Ants

Myrmecos

Tag archives for Ants

Tapinoma sessile Ant ecologist extraordinaire Rob Dunn sends along the following request: We are looking for live colonies of Aphaenogaster rudis Temnothorax curvispinosus or T. longispinosus Crematogaster lineolata Tapinoma sessile from anywhere within their ranges. If you are potentially willing to contribute colonies we would be very grateful. Please contact Sarah Diamond (sediamon@unity.ncsu.edu) regarding details.…

My review of Mark Moffett’s new ant book appears this morning in Myrmecological News: Let me start with the obvious: Adventures among ants is the most visually stunning ant book ever published. The physical product, from glossy paper to the tasteful font, is an aesthetic tour de force. The photographs are … well, this is…

An insider’s view of an ant colony

A worker cradles a freshly-laid egg in the brood nest of a laboratory colony of the Argentine Ant Linepithema humile. photo details: Canon EOS 7D camera Canon MP-E 65mm 1-5x macro lens ISO 100, f/13, 1/250sec

I haven’t posted any ants for awhile. So here is a pair of little carpenter ants from the back yard: Camponotus nearcticus Camponotus caryae Most people in North America think of carpenter ants as the big hairy black things that damage houses by chewing through older and dry-rotted wood. That’s certainly true of Camponotus pennsylvanicus,…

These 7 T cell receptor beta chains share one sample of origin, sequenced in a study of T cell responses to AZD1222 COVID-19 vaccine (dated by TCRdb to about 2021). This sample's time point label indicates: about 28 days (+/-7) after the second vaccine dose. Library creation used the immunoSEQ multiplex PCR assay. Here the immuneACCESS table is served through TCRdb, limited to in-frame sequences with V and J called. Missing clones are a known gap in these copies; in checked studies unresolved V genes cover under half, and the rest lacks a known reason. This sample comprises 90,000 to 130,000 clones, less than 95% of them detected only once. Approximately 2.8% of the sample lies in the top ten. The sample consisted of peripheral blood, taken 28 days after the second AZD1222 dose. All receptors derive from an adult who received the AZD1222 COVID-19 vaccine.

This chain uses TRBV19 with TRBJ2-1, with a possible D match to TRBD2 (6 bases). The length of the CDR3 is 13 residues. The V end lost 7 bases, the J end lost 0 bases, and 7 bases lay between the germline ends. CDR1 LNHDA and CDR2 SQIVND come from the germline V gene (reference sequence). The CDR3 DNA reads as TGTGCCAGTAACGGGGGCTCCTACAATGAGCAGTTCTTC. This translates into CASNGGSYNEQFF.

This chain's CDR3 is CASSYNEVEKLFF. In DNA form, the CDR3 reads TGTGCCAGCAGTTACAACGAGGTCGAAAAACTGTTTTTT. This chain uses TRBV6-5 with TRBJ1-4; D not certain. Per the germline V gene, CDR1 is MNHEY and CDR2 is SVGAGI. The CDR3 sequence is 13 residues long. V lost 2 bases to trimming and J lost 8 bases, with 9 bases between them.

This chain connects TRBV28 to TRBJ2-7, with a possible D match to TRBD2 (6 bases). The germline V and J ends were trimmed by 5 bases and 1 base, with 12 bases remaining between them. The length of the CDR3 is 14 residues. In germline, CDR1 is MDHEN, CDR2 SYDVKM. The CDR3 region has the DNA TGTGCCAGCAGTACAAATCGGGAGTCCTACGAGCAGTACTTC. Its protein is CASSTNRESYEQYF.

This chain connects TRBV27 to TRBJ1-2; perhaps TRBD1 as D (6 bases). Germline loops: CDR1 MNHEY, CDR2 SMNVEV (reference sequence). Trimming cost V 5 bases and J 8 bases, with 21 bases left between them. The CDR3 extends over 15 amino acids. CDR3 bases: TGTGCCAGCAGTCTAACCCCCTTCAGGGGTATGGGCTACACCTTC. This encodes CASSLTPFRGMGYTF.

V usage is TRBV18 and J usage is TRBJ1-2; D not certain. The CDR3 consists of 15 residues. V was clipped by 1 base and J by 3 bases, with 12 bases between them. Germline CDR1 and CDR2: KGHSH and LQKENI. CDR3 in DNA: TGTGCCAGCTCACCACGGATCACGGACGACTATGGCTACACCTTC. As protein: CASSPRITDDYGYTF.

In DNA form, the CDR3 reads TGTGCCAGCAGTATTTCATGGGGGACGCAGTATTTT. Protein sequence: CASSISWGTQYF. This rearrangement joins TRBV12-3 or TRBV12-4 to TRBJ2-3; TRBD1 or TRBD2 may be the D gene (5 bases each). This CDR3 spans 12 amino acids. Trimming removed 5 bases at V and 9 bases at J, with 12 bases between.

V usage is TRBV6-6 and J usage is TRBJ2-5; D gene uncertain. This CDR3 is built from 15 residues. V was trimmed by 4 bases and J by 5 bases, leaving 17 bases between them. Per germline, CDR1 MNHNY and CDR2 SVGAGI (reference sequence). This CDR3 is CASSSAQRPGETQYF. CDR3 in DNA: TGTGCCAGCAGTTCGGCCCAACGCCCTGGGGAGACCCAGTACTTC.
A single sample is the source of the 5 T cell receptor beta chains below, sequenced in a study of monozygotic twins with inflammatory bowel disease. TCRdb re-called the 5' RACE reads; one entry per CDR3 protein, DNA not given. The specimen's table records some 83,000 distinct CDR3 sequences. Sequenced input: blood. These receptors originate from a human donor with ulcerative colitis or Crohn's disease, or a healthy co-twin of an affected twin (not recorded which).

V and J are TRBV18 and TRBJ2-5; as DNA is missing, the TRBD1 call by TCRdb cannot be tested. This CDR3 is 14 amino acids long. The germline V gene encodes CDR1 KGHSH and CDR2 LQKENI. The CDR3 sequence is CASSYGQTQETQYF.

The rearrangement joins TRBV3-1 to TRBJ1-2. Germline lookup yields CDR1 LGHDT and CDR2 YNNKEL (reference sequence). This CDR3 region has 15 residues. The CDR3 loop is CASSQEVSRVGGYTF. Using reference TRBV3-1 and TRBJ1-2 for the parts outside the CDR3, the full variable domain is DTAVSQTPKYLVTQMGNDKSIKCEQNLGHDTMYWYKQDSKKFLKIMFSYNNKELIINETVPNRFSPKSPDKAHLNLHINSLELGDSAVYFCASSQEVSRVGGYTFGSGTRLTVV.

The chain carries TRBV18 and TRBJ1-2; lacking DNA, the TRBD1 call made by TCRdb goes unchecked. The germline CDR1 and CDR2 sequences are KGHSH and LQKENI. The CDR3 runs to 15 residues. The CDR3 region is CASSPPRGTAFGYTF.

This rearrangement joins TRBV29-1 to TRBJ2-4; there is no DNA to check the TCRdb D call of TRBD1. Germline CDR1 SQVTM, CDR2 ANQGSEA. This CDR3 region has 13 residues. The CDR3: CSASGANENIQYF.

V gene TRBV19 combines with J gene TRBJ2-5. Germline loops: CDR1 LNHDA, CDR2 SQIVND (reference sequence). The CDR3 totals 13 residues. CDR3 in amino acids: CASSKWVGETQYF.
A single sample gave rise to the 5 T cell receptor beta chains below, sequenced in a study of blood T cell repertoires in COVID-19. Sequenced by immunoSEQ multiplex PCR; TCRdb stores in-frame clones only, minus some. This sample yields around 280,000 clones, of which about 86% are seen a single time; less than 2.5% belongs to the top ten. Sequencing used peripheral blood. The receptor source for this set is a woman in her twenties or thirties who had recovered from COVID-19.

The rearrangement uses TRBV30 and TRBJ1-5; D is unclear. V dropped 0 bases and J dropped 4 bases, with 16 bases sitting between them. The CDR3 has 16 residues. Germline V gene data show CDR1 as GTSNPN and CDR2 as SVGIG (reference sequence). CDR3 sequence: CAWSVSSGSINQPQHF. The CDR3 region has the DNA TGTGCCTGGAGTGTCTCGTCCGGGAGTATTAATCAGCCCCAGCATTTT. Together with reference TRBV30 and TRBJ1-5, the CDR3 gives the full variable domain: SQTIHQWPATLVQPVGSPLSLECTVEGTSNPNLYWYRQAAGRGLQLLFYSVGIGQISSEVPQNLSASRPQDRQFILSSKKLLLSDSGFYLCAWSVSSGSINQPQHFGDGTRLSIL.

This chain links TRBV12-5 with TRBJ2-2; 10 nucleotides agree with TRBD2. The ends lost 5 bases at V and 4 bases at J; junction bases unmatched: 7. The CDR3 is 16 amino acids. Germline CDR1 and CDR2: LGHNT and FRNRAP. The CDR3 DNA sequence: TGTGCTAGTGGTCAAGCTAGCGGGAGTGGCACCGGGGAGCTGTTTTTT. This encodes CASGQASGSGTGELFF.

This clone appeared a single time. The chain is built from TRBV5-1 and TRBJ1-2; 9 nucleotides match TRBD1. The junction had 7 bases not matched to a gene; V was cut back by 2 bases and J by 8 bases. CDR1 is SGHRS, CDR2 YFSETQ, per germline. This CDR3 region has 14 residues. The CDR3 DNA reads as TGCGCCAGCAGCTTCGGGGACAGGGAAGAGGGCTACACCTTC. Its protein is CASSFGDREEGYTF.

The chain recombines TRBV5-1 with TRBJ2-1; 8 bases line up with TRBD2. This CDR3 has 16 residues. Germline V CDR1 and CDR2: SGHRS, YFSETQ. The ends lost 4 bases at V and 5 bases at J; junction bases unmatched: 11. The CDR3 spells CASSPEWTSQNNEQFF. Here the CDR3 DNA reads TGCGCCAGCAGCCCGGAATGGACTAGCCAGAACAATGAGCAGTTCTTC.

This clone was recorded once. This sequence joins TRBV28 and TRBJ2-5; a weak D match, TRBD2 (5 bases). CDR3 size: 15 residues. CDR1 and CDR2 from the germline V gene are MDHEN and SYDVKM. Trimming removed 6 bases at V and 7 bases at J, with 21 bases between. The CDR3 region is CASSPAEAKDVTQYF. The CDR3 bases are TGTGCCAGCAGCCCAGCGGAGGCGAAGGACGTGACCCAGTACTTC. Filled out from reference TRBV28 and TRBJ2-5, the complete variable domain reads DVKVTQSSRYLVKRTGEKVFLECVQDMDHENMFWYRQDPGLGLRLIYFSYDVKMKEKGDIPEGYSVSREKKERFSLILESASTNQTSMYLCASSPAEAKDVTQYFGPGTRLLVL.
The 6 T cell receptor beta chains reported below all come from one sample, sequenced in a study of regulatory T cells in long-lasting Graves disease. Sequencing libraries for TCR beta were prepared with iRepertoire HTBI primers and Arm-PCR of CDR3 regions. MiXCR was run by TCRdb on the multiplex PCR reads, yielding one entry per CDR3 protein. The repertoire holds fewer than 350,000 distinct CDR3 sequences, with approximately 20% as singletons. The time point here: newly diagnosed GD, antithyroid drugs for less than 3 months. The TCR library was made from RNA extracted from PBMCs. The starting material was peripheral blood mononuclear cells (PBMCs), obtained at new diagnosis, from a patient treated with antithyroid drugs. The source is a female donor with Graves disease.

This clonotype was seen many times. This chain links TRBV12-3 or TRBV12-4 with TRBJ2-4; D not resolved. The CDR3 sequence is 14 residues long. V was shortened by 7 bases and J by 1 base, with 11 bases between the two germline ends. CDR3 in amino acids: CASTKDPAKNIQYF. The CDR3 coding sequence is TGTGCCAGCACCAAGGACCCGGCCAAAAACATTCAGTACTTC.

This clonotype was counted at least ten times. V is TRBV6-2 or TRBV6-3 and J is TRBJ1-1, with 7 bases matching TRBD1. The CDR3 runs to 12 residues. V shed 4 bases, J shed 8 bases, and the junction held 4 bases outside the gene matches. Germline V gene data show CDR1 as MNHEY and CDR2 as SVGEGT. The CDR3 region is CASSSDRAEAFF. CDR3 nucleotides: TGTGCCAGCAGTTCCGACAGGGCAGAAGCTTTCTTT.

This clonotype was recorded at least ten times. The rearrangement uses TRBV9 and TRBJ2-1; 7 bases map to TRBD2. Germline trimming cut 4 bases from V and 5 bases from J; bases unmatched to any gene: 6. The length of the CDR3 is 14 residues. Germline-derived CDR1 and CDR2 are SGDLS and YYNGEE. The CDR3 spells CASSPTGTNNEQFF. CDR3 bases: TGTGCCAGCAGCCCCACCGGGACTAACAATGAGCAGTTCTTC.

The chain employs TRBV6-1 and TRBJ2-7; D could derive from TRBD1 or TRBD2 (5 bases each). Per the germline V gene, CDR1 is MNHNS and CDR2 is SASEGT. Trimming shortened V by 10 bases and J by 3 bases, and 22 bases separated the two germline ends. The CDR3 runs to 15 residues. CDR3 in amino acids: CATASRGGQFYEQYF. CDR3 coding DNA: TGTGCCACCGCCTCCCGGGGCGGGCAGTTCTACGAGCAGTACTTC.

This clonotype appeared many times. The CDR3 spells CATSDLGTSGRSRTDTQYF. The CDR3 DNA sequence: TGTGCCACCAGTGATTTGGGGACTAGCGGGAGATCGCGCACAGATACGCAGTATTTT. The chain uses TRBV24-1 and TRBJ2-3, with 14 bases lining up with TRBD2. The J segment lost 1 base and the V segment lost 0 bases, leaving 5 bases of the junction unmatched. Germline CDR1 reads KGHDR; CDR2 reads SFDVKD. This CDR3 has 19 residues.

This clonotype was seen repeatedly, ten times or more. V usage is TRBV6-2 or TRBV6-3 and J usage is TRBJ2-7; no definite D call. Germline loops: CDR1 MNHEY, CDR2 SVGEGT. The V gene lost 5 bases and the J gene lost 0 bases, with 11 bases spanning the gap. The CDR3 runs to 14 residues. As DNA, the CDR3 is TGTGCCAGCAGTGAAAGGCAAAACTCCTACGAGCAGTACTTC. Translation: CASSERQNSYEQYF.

A clip from the documentary “Ants: Nature’s Secret Power“:

Answer to the Monday Night Mystery

Who was that dashing ant of mystery and intrigue? Tetramorium simillimum is a small myrmicine that has tramped around the globe with human commerce, quietly inserting itself into native ecosystems. Like most insect species, little is known about its behavior or its interactions with other species. JasonC gets a clean sweep: ten points for correctly…

What does an ant genome look like?

Bits and pieces of an ongoing project to sequence the genome of the leafcutter ant Atta cephalotes have started going up on Genbank- Have a look! Of course, these are just raw strings of nucleotides that haven’t yet been annotated or analyzed in any meaningful way. The real science won’t begin until researchers begin testing…

A trap-jaw ant…

…because badass mandibles are in style this season: Odontomachus turneri, Australia photo details: Canon EOS 50D camera Canon MP-E 65mm 1-5x macro lens ISO 100, f/13, 1/250sec

Strobe Ants

New this week at alexanderwild.com we have photographs of the Savanna Strobe Ant Opisthopsis haddoni. These delightfully perky insects inhabit open environments in northern Australia and are one of my favorite ants. Opisthopsis has excellent vision. The location of the compound eyes atop the head allows it to spot a photographer approaching from any direction…

Cocoon

An amazing photo posted this week at Antweb shows a developing male Cerapachys ant inside the silken cocoon: (Image by Erin Prado)